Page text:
The Norwegian singer-songwriter is back with a new track and details for her long-awaited debut album.


A question that holds the key to unlocking the mysteries of an entire generation: Does she…you know…listen to girl in red?

Innuendos aside, an answer in the affirmative wouldn’t be at all surprising. Marie Ulven has risen to indie pop superstardom since the release of breakout hits “i wanna be your girlfriend” and “we fell in love in october,” amassing millions of streams and cementing herself as an icon. Ulven, under the alias girl in red, is so deeply woven in today’s alternative fabric that listening to her has become a rite of passage, a sign of official entry into a left-of-center subculture. There’s a secret language among her loyal listeners, an unspoken understanding of a shared sapphic experience so hyper-specific to Gen Z it’s not worth explaining. “Do you listen to girl in red?” goes far beyond inquiries into your music taste: it’s a question of who you are, who you love, and where you belong. She’s hardly the first to do it – the likes of Melissa Etheridge and Indigo Girls were the LGBTQ+ innovators of Gen X, and the millennial wlw’s coming-of-age was soundtracked almost entirely by Tegan and Sara’s discography  – but the torch of musical pining has been passed, and it irrefutably belongs to girl in red.

And the torch keeps burning. The 22-year-old Norwegian singer and songwriter released her newest single “Serotonin” today, along with details for her debut album if i could make it go quiet. “Serotonin” tackles self-destructive tendencies and mental health struggles through a more expansive soundscape than girl in red’s previous work, serving as first taste of varied musical palate the new album will sample.

Co-produced with Grammy-winning artist and producer FINNEAS and Matias Tellez, the track is larger than, though still rooted in, the clean guitar strums and simple backbeats that have come to characterize girl in red’s music. FINNEAS’s electronic influence here is particularly evident – a drum machine providing the pulse, doubled vocals decorating the pre-chorus, and percussive effects as intrusive as the thoughts girl in red seems to be struggling with making their presence known throughout – but the essence of her production still shines. The chorus is a breath of fresh indie-pop air, with a group of guitar licks overlapping each other and persistent percussion propelling it all forward.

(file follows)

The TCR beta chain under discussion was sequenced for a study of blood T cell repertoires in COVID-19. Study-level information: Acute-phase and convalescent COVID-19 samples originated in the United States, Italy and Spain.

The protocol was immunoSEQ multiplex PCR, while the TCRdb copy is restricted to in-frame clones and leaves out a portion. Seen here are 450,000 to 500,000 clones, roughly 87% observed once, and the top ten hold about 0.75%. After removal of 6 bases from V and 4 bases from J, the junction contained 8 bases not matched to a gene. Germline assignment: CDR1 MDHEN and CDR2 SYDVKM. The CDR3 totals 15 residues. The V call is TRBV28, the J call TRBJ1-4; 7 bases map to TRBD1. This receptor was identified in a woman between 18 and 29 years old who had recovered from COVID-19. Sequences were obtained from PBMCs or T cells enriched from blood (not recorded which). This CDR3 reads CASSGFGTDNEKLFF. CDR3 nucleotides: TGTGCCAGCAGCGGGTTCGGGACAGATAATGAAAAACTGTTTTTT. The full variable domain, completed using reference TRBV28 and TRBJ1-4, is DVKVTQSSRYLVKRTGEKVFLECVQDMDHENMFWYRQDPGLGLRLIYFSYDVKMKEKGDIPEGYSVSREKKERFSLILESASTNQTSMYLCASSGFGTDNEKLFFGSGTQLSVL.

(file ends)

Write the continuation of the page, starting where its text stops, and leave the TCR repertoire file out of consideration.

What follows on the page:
Lyrically, “Serotonin” laments on the lack thereof. It’s a deep dive into the ups and downs of dealing with mental health. Managing intrusive thoughts, bouncing from prescription to prescription to maintain a sense of stability, ghosting your therapist – it’s all here. The relatability of girl in red has traditionally pandered to romantic endeavors and relationships with other people, but on “Serotonin,” she looks inward.

“‘Serotonin’ is brutally honest, lyrically, especially about having these intrusive thoughts – thoughts of never going to be okay, and thinking my therapist hates me. I stopped going to my therapist because I felt like I was such a big burden for her that she didn’t like me. I’m pretty sure a lot of people have felt that, whether it’s a friend or a family member or a therapist. I’m addressing a lot of things I haven’t been comfortable talking about, or admitting to myself, or even things to tell my closest friends and family,” she said.

This vulnerability is the focus of girl in red’s new record, set to release April 30th. Written and demoed at her home in Oslo and recorded eight hours away in Bergen, if i could make it go quiet will see girl in red at new levels of vulnerability. Though her soundscape has broadened, her lyricism has grown more intimate, tackling the deepest parts of her psyche and her understanding of the human condition.

if i could make it go quiet is an attempt to learn what it’s like to be human; to deal with the scariest parts of myself; to live with the pain of knowing I’m only flesh and bones; to be angry, broken and unforgiving yet still able to wear my heart on my sleeve; I’m shedding light on the darkest parts of my mind and I’m letting everyone in; if i could make it go quiet is me simply trying to understand what the fuck is going on,” she said.


Check out “Serotonin” here and catch if i could make it go quiet April 30th!










photo by: Jonathan Kise